The bill would add some guidelines for financial reporting for the state’s school districts.
MDE publishes an annual report on K-12 education with financial information, such as revenue reports and administrative costs and this would add more transparency to these reports.
This would also prevent any school district with a budget greater than 100 percent of the state funding formula for granting an automatic increase in the property tax rate. This would only happen if the millage rate (the amount per every $1,000 of a property’s assessed value) required to generate revenue for the school district’s budget request is equal to 55 mills or less and the amount requested doesn’t exceed the preceding year’s property tax revenue by more than four percent.
Under current law, school districts have to contribute at least 28 mills worth of property tax revenue to operating revenue alongside state funds and can contribute up to 56 mills in additional tax revenues.
Understanding the state’s Mississippi Adequate Education Program funding formula is an exercise in futility for the average Mississippian. The formula calculates a base student cost which isn’t needs based and is rigged to increase every year. The legislature is not legally required by the state constitution, like in Louisiana, to appropriate the full MAEP budget request.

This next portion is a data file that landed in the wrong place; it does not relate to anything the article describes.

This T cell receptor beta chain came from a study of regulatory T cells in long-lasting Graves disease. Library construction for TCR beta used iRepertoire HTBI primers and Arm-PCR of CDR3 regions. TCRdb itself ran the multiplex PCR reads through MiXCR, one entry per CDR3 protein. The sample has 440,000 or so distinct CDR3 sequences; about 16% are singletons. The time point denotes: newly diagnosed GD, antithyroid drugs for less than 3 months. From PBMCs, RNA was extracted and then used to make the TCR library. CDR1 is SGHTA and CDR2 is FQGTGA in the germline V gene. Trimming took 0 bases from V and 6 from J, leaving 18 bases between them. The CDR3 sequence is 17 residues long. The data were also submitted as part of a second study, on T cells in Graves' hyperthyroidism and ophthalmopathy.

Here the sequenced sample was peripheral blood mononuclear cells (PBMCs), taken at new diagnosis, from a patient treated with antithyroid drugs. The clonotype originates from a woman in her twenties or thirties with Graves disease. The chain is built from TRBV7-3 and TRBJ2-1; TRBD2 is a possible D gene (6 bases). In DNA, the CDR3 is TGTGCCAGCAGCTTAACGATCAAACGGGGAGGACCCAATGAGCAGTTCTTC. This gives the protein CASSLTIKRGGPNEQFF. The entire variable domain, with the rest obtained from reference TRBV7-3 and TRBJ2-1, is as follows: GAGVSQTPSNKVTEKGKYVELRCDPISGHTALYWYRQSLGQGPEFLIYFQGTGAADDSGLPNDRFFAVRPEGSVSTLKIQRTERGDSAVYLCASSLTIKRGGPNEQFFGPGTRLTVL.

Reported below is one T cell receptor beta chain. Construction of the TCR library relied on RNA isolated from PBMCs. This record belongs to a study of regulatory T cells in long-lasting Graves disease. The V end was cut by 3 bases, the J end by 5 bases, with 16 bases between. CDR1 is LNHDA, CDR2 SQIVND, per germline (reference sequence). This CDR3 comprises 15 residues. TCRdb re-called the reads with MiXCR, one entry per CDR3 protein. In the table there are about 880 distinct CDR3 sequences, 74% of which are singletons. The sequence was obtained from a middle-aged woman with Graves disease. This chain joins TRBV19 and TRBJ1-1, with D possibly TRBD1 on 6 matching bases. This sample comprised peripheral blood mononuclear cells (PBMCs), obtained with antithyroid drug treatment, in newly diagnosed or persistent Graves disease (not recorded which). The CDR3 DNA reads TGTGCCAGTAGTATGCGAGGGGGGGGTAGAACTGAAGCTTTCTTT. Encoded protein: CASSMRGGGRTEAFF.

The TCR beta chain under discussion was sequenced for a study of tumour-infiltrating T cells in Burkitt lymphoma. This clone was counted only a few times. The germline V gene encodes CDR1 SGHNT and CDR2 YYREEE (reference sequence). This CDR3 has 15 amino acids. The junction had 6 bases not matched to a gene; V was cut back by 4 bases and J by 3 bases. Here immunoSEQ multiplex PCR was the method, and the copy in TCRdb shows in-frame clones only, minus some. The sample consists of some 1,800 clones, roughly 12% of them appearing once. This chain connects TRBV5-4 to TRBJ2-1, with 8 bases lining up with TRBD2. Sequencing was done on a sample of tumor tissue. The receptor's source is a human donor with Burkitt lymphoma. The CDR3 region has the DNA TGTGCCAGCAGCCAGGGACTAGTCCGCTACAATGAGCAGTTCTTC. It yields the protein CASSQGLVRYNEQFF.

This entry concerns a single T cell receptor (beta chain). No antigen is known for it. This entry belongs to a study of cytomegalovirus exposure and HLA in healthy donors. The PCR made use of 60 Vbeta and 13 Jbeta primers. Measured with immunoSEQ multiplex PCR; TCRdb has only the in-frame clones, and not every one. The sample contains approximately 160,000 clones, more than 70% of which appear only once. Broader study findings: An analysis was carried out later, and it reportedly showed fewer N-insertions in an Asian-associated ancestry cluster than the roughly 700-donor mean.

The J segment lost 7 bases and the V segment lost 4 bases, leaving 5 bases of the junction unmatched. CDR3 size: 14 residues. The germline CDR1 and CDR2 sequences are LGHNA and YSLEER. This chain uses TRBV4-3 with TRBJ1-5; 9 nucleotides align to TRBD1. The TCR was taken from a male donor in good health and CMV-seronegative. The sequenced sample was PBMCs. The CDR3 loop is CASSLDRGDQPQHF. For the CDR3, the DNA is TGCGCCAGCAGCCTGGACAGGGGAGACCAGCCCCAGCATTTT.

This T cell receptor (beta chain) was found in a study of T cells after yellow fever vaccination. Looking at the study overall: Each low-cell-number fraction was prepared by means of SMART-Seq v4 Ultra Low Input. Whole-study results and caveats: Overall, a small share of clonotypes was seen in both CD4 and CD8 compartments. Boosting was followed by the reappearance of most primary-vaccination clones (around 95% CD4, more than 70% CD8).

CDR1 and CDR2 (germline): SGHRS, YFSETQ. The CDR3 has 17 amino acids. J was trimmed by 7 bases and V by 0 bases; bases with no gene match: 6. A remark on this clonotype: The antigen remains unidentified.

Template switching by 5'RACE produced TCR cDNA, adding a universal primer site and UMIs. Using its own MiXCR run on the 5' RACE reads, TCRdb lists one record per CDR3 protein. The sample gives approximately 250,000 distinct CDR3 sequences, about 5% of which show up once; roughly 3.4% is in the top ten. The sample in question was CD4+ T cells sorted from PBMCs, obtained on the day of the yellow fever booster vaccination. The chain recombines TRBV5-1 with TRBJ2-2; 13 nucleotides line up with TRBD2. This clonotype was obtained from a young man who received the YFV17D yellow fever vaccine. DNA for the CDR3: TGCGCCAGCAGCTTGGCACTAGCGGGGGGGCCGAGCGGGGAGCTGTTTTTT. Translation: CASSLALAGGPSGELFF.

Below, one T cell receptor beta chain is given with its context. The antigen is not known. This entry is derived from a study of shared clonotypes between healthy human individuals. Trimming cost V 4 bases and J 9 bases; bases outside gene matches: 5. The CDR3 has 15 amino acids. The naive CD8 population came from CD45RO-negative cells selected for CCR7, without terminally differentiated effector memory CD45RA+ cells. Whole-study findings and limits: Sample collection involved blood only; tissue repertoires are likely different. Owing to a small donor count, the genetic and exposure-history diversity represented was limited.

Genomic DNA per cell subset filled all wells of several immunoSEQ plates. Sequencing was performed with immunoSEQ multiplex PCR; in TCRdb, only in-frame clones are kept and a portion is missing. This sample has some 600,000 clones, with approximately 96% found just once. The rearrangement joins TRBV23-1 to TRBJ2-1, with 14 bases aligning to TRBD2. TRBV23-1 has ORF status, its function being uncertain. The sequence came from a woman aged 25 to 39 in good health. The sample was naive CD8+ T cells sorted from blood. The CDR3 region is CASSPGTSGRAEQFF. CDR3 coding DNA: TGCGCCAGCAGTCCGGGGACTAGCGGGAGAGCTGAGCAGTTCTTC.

The legislature has only done so a few times since the difference between the MDE request and what appropriators are willing to outlay is often hundreds of millions of dollars.
While the amount of taxpayer funds appropriated under MAEP to school districts is a huge chunk of the state’s spending on K-12 education, it isn’t the only component, along with special state funds and local property taxes.
In fiscal 2020, Mississippi taxpayers will spend $2.246 billion in MAEP funds alone, which are provided to each school district via a base student cost calculated by the formula. Just the state funds for general education programs add up to an additional $233 million and vocational and technical education is an additional $81 million in state funds.
HB 989 would increase the transparency of financial reporting for each school district in the state and would also put limitations on the ability of school district boards to automatically raise property taxes.
MCPP has reviewed this legislation and finds that it is aligned with our principles and therefore should be supported.
Read HB 989.
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